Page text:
You have probably heard people talking about the Cloud, but unless you use it yourself you may be unsure why it matters. Cloud services are the catch-all term for outsourced online hosting and storage services, operated through third party software that you manage yourself or employ an agent to look after. Instead of maintaining expensive servers and drives yourself (along with the specialist staff to manage them) you can instead subscribe to a Cloud service and let their secure servers handle your data and web services.
Cloud platforms and their impact on the market
With the growth of Cloud services, many competing products have appeared to manage clients’ hosting and storage problems. Early innovators in Cloud solutions, such as Amazon and Microsoft, have been joined by tech giants like IBM and Google.
Some of the leading Cloud products on the market today:
- Microsoft Azure
- Oracle Cloud
- IBM Cloud
- Google Cloud Platform
- Amazon Web Services
Of course, many independent local, national and international companies also offer their own Cloud solutions – or provide managed web hosting services using the leading programs above.
Amazon is the current leader, with 27.2% of the market at the end of 2015. However, many experts say the company’s head start on the others contributed greatly to this lead. Close behind is Microsoft, which claims an 11% share but has seen an amazing 100% growth.
Who is using these products, and why?
Back in 2014, data centres in Australia were generating over $800 million per year. With an 18% growth rate on average, data centre profits are expected to peak in 2016 – thanks to a sudden and sizeable demand for Cloud services. The total national revenue for data storage services is around $2 billion, and this is currently growing at around 17.2% – in line with the data centre increase.
Any business with an IT network can benefit from Cloud services – and there is an increasing consumer market for Cloud services as well. The evidence suggests more people than ever are signing up for Cloud services, but why are they doing so?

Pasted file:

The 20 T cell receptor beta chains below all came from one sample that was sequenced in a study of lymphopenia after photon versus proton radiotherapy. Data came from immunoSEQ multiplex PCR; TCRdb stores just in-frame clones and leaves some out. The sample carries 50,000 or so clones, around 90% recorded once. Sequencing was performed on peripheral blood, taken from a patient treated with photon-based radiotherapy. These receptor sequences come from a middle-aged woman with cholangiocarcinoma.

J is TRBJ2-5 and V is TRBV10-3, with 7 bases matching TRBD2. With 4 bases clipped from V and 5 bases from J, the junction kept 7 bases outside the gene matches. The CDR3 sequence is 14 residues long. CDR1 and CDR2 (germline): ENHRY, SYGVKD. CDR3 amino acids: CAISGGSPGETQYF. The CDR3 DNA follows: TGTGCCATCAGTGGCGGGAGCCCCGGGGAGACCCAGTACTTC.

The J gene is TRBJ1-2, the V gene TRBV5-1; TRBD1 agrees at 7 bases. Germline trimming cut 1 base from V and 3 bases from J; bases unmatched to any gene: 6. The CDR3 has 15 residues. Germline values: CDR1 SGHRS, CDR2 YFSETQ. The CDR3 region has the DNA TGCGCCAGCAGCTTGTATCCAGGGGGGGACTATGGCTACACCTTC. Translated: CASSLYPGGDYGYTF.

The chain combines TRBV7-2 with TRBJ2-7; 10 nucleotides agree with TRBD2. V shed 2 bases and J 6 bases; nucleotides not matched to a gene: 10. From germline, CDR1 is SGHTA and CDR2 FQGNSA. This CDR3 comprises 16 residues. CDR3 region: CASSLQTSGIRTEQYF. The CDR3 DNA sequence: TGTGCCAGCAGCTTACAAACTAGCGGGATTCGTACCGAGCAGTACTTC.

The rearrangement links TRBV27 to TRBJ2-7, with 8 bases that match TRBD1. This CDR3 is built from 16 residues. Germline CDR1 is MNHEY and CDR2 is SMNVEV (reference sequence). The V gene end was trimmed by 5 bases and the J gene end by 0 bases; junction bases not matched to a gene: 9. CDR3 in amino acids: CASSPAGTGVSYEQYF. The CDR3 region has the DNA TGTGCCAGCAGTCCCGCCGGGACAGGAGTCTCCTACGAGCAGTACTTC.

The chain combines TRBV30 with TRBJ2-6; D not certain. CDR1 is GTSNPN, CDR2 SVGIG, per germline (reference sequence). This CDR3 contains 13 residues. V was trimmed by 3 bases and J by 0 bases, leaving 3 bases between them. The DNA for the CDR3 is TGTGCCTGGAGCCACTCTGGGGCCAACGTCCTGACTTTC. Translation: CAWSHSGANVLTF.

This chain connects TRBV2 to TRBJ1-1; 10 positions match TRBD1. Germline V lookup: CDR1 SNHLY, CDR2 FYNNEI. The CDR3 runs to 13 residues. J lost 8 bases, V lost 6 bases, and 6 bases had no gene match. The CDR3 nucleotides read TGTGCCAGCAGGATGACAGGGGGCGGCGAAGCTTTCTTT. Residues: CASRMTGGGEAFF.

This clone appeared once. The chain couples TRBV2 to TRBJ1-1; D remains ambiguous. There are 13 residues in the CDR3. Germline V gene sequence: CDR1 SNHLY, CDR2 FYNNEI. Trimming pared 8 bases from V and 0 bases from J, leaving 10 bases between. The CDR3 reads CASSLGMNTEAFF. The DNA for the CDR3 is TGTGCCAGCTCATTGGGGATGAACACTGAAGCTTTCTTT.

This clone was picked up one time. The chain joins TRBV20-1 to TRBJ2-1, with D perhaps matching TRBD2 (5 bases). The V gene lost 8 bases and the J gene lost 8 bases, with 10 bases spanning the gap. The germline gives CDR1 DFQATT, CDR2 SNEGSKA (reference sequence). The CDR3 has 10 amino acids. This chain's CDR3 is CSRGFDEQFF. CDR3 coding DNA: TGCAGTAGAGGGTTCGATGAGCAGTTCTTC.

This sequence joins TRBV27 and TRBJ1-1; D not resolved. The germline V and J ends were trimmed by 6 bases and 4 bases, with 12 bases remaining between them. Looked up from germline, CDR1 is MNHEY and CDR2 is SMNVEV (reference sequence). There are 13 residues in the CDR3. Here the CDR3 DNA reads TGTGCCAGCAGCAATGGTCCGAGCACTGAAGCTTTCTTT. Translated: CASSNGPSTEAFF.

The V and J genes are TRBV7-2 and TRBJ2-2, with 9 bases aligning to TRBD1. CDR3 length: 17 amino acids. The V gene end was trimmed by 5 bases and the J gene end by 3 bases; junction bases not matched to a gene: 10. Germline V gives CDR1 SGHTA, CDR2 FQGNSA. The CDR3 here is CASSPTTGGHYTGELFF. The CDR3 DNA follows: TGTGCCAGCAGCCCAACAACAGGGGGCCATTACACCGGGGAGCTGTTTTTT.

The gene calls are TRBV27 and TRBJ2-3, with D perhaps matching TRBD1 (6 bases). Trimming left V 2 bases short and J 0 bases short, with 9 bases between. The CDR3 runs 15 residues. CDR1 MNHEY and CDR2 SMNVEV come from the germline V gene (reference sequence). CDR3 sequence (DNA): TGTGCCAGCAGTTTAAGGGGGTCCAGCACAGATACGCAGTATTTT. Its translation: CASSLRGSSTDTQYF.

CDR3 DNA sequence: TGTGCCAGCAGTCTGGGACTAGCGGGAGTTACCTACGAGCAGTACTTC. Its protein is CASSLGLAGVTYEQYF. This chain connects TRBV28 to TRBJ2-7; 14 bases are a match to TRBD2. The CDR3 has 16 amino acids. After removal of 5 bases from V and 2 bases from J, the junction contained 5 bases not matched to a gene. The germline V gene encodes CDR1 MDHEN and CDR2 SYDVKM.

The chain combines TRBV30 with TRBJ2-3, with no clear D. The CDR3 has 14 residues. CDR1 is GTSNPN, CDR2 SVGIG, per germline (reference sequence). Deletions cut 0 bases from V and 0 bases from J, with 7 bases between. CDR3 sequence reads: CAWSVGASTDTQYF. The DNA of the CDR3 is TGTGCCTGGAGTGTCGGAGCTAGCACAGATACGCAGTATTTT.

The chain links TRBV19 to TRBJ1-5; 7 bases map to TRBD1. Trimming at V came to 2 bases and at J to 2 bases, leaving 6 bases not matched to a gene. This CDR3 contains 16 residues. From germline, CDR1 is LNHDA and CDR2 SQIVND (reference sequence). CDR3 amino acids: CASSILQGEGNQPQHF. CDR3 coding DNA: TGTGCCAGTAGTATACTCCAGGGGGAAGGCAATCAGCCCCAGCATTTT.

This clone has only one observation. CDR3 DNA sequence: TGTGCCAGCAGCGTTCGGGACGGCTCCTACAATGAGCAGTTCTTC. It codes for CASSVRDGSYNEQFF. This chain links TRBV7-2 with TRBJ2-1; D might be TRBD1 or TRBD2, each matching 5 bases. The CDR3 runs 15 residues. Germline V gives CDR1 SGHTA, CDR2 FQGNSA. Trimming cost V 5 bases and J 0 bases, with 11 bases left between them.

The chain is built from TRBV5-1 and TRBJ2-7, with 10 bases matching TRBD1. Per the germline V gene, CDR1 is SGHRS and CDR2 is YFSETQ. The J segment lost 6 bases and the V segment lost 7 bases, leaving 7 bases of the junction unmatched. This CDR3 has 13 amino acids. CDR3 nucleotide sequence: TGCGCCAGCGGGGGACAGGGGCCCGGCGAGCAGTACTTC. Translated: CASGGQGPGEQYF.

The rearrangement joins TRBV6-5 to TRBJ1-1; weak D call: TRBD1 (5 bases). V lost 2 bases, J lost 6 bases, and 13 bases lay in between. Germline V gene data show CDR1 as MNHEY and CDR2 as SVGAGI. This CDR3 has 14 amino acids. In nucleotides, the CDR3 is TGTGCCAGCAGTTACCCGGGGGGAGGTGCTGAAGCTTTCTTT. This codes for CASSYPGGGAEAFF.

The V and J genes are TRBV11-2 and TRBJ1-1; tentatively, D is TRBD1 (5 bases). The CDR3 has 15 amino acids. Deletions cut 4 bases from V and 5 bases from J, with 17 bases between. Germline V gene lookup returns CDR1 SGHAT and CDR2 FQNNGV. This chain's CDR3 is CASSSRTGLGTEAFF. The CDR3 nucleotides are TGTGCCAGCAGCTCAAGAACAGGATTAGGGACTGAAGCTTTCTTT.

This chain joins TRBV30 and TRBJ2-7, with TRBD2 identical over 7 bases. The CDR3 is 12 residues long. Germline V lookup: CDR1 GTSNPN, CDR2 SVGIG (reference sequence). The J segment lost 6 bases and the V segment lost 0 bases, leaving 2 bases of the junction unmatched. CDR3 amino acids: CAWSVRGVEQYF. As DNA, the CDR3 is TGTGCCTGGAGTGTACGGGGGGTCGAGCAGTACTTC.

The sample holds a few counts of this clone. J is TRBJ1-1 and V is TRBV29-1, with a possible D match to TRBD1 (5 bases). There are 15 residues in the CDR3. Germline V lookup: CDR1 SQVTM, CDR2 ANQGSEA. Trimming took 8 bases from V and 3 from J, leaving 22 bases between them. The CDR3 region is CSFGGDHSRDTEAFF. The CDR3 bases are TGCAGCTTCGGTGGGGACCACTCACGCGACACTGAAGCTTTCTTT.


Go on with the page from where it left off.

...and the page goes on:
The benefits of cloud computing are particularly obvious for gambling companies like ZZZ Slots and Bet365. These companies use cloud computing to improve bandwidth and reduce time delays for customers. This has drastically improved the gaming experience, which keeps more people at the tables
How important is cost to Cloud take-up rates? Many Cloud products and services are marketed on their ability to create savings and improve returns. Outsourcing IT infrastructure costs reduces associated overheads and reduces the rate businesses pay overall. However, just 32% are looking for cost savings above all else, according to research by OZCodes. Government studies back this up, finding that the majority of companies rate other factors more highly. Ease of adoption drew in 47% of current Cloud users, while the potential productivity increase attracted 46% of those users.
Cloud productivity benefits: removing hidden costs you didn’t even know about
Downtime for a company costs an average of US$5600 (AU$7400) per minute – a six figure sum every hour. With an average of 27 hours lost in downtime each month, those costs can get very scary, very quickly. Cloud services usually carry an uptime guarantee of at least 99%. This is because Cloud data centres’ servers can be easily switched in the event of a failure, and they have failover processes to ensure that service continues smoothly without loss of data.
Why does downtime cost so much? Productivity is usually a big part of downtime losses. Web service outage stops clients buying, prevents employees from working and ties up IT staff with problem-solving and service ticket resolution. It also harms reputation among clients and cuts future revenues as a result. Moving to the Cloud prevent these costs in almost all scenarios, guaranteeing consistent service while also reducing your everyday IT outgoings.
Flexible Cloud services available
Cloud services can be used on a subscription based contract, or through a ‘pay as you go’ model. Pay-per-use Cloud is ideal for light use – it allows small businesses to step up their online services according to demand. Cloud also opens the door for more Internet of Things integration, allowing devices to connect securely across a managed network. With this flexible model, more companies can take up Cloud services at their own pace and adapt their storage strategies to suit demand as it rises.
These services can be used in conjunction with other important desktop applications to run organizations remotely. Many payroll, invoicing and time & attendance systems are compatible with many cloud services. More managers are using the cloud to remotely access these applications to handle scheduling, payroll and other important functions while they are away from their main office.
The future of Cloud services
Despite strong growth in recent years, the number of companies adopting remote storage solutions remains small. Currently, just 19% of Australian businesses are using Cloud storage and hosting – but those who are report many positive results. Only 42% of those not using SaaS and IaaS products could give a reason why; companies know they need Cloud, but haven’t yet made the switch. This is a great time for Cloud providers to step in and take advantage of the open market. We could see a huge Cloud boom during 2016 and beyond.